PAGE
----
Spring showed itself today in the form of a warm, breezy afternoon. With the new season, comes the longing for chicks. I keep stealing glances at the Tractor Supply, and searching baby chick pictures on Google. Its an addiction. No, really- there is something called “chicken math” which is basically a giant excuse chicken owners use to get more chickens. For instance, if I had 20 chickens, but three of them were roosters and five were no longer laying eggs I would reason that instead of 20 chickens, I had 12, because roosters and old hens don’t count. So really, I need 8 more hens.

Photo Mar 11, 5 53 47 PM Photo Mar 11, 5 54 02 PM

I find that this way of thinking is extremely tempting as pictures of fuzzy chicks fill the screen. And I think. What kinds would I get? If I could of course… I go onto hatchery websites and fill up my online “cart” with different breeds, pretending that I am chick shopping. Then comes the scheming… If I just got three more, and expanded the coop slightly then I could…

You get the point. You also probably think I’m crazy.

Photo Mar 11, 5 56 30 PM

But something besides chicks eats at the back of my mind. Mr. Edith has been mating with all three hens for the past few weeks. As you know, he is a large beast. I observed (its not as creepy as it sounds) him mating with Mary, who is quite a big hen, and he completely pinned her to the ground. A gust of air seemed to whoosh out of her, followed by horrified squawking. Mabel, a very small girl, has a bare patch on her back, exposed to the air. So does Cora. And his spurs are developing right before my eyes.

Edith is becoming a real rooster. Not the cuddly buddy he was earlier this year, though he still lets me pick him up and pet him. And he is doing some damage to my hens. Or, his hens, rather. I know he would die for them, he is gentle with humans, and even does the mating dance for Cora. But I also know that he would be better off with more hens to mate with- more than three.

Photo Mar 11, 5 54 54 PM Photo Mar 11, 5 54 55 PM

With these thoughts in mind, I feel immediately guilty. How am I supposed to tell if this is just greedy me trying to make room for more chickens, if this is cruel me getting rid of an animal for doing its purpose, or if this is practical me looking out for the safety of my hens. My mind is certainly troubled. The very last thing I want is for him to end up being processed and butchered. He is such a fantastic animal! And he is so very good to me and his girls. Mr. Edith has even grown on my parents, and his crowing is music that soothes my soul. Any advice from my fellow chicken owners?

Once again, I am at a loss on what to do.

On the bright side- I’m now getting three eggs a day! Mary, the new egg layer, produces a gorgeous light brown-shelled egg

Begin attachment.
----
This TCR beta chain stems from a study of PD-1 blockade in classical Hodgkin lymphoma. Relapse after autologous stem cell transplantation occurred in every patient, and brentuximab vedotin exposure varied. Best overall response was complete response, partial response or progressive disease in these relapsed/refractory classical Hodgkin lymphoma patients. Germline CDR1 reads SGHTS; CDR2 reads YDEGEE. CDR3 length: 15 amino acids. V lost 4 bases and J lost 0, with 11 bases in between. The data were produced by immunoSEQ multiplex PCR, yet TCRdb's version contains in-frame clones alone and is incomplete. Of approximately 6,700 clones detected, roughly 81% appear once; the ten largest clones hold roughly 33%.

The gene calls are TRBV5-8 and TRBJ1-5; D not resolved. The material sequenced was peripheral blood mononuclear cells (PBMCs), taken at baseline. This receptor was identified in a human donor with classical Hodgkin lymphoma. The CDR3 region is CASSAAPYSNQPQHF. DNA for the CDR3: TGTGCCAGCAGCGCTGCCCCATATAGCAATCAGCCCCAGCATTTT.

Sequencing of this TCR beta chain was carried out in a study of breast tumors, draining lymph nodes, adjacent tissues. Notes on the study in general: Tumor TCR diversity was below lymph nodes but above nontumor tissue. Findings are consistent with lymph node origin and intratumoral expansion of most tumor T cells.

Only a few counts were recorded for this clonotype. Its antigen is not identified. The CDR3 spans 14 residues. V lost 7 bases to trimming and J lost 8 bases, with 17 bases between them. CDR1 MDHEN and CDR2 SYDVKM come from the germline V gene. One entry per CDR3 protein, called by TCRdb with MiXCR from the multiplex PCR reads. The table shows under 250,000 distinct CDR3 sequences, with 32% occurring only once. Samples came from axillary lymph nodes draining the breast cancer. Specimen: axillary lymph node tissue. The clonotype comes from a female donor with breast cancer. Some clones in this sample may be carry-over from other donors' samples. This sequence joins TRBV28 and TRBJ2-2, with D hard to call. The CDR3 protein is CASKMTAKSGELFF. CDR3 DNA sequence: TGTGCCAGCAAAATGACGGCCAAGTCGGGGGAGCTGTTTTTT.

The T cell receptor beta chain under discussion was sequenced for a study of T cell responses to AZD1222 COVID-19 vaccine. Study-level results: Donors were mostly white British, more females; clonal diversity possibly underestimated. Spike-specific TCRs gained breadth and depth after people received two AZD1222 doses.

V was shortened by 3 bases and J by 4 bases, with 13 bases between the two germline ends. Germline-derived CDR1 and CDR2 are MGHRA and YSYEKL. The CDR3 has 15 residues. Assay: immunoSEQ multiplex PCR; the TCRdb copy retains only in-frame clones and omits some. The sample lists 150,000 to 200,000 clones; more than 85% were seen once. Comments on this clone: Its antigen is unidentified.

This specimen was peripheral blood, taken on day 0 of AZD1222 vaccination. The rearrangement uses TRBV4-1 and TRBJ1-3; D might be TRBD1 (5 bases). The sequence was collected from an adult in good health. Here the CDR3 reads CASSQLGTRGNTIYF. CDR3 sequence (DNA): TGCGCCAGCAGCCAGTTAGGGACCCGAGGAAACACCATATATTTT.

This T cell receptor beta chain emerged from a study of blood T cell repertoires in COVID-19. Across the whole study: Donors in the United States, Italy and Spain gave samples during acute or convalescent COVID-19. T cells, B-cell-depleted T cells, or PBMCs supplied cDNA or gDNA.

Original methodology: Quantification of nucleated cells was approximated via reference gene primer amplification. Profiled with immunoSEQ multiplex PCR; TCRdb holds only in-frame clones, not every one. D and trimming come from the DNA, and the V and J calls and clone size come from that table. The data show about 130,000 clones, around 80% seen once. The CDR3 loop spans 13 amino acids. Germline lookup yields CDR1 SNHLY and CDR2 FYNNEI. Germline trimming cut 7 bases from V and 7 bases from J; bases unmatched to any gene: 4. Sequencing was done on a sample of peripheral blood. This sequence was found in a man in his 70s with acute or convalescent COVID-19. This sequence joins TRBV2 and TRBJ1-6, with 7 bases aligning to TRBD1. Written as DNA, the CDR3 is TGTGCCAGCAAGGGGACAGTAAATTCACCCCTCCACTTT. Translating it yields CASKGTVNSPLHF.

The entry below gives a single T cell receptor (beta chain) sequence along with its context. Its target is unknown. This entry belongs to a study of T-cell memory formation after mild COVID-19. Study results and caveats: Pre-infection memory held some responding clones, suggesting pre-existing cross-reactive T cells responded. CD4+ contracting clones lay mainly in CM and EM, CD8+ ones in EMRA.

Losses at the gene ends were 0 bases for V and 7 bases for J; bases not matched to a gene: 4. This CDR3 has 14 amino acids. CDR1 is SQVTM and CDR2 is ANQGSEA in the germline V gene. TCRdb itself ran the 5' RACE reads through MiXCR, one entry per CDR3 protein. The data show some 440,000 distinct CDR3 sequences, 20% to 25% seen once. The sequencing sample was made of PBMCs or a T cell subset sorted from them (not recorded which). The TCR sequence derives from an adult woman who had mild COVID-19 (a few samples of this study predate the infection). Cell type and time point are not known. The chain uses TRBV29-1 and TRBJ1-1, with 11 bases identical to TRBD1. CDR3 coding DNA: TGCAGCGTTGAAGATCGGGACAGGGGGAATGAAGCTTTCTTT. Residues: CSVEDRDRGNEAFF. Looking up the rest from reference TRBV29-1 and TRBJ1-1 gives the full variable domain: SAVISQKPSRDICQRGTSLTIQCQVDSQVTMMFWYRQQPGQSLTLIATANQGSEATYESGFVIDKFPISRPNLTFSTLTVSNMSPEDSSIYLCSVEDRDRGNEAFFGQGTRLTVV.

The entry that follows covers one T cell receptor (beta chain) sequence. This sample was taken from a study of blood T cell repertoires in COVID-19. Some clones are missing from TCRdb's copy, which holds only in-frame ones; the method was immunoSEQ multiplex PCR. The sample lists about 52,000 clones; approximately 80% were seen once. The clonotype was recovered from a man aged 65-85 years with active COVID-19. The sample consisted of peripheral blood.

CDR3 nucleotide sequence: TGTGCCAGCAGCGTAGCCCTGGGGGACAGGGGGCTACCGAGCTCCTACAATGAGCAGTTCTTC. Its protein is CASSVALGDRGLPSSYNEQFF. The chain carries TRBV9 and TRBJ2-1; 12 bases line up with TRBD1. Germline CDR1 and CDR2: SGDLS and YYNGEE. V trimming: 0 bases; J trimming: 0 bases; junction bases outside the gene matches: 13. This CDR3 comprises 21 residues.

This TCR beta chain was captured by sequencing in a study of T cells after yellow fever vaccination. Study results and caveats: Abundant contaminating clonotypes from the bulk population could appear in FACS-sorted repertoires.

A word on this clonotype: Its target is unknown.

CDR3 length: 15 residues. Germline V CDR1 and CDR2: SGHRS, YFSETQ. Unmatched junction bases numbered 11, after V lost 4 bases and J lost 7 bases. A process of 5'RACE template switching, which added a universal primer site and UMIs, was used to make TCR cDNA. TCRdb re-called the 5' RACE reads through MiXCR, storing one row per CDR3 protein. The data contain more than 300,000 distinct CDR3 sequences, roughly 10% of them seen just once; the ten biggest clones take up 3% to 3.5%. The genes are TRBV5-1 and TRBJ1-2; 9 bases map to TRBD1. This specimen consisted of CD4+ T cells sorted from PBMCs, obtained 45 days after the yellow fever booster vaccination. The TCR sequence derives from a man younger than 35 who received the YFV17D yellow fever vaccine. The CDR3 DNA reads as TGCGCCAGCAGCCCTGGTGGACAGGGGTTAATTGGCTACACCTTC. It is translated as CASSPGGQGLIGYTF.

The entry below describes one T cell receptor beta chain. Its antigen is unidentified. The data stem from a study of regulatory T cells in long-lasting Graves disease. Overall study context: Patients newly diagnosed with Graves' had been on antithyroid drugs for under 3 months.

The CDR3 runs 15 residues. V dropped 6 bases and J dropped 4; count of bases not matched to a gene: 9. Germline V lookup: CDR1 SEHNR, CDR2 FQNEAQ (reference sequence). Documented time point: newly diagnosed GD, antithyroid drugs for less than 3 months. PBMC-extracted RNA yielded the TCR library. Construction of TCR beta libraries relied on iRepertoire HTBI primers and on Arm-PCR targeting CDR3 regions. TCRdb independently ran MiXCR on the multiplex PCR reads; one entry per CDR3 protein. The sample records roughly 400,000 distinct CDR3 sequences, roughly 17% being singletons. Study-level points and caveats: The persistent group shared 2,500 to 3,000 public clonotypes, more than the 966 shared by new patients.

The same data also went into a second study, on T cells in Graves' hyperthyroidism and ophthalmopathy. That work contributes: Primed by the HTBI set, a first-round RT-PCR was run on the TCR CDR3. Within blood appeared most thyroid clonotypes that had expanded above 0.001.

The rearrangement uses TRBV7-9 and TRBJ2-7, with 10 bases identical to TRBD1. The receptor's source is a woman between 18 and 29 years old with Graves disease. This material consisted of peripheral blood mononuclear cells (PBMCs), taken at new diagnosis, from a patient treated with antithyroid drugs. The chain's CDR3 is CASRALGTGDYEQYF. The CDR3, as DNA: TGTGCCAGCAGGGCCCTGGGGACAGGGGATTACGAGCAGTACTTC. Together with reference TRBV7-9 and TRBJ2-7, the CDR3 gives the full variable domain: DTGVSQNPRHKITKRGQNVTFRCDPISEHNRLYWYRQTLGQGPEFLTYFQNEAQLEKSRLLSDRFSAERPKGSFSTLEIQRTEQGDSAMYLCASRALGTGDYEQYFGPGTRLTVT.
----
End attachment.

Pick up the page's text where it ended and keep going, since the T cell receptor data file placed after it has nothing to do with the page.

In Sum

I think I should do a brief recap of the content in this blog. In May 2014 I ordered five small chicks- three standard brown egg-layers and two easter eggers (all supposedly female).

2014-05-07 08.33.41 2014-05-07 09.08.28

A few days later two chicks passed away (RIP Aida and Elvia). I was left with Sybil, Mary, and Edith, with which everything went splendidly until about 10 weeks in. At this point I realized that instead of “three little hens” I had two roosters, and one hen. Thus, Sybil/Sid was sadly sent to a nearby chicken owner. Edith is still in the picture, though his crowing and aggression is increasing every day. We will have to see.

My three little hens

Photo Aug 01, 12 55 38 PM Photo Aug 01, 12 55 51 PM Photo Aug 01, 12 56 35 PM

On Friday, I bought two new chickens. One Rhode Island Red hen named Cora, and an Easter Egger whose name I have not yet thought of. An hour after these chickens entered my life, the Easter Egger squeezed through an opening in the fence and took off. For three days she lived in my backyard somewhere, coming back to visit every so often. Finally, yesterday I managed to trick her into entering the run.

Before I put the chickens to bed yesterday, I noticed that Mary’s face was bloody from a bite wound (courtesy of Edith). I separated her for the night and got help with her wound care from my mother and neighbor.

As of now, my blog title finally makes sense. I can proudly say that I am the owner of three little hens.

Waiting for that First Egg

…proves to be one of the hardest things I’ve ever done. I mean, come on Mary! I think its time you contributed! Sing the egg song at least please

They are 21 weeks old and two days as of today. Which means it’s about time for the egg laying to begin! Every morning I search around the coop and inside it for a hidden egg. Nothing. Nada. Zip. I’m getting a little tired of this un-yielding easter egg hunt. Her little face is quite red, but I haven’t heard the raucous egg song, nor have I seen her squatting. She hasn’t even ventured inside the new nest box I got her. That’s right. I bought her a nice little wooden nest box, and filled it with straw so its nice and cozy. Now she has no excuse. What’s frustrating is that the egg could come any time from now to three weeks from now. That’s a big range.

So that’s what’s going on in my life right now. That, and a whole lot of homework, and working. But, I have finally mastered the art of making a soft-serve ice cream cone. At least, they don’t look as terrible anymore…

Also, before I forget, I visited my neighboring farm two weeks ago to look at available chickens. They were scuttling around everywhere hidden under fencing and maple trees, dust bathing in the pig pen or roosting on some milk-stands. I asked for a Rhode Island Red pullet, an Easter Egger pullet, and a little fluffy bantam hen mix. I’m so excited, I can barely talk about it without jumping up and down. She hasn’t been in touch since, but she will have to sneak into the coop at night and grab them, placing them in a different coop until I can come and get them. As I passed the baby goats and snorting pigs, I saw a tiny little bantam with a lavender tinge to her feathers walking along the fence line. I looked again and saw five-day old chicks running behind her, cheeping and hopping, tumbling through the dirt after their mother. Leading the pack of chicks was an older chick, about a week or two. She explained to me that the older chick’s mother had abandoned it, and this little bantam accepted her into her brood. My heart almost melted.

Photo Sep 29, 6 42 45 PM Photo Sep 29, 6 41 00 PM Photo Sep 29, 3 18 01 PM Photo Sep 29, 3 17 36 PM Photo Sep 29, 3 16 04 PM Photo Sep 29, 3 14 52 PM Photo Sep 29, 3 14 51 PM Photo Sep 29, 3 14 33 PM Photo Sep 29, 3 15 20 PM

Picture updates!!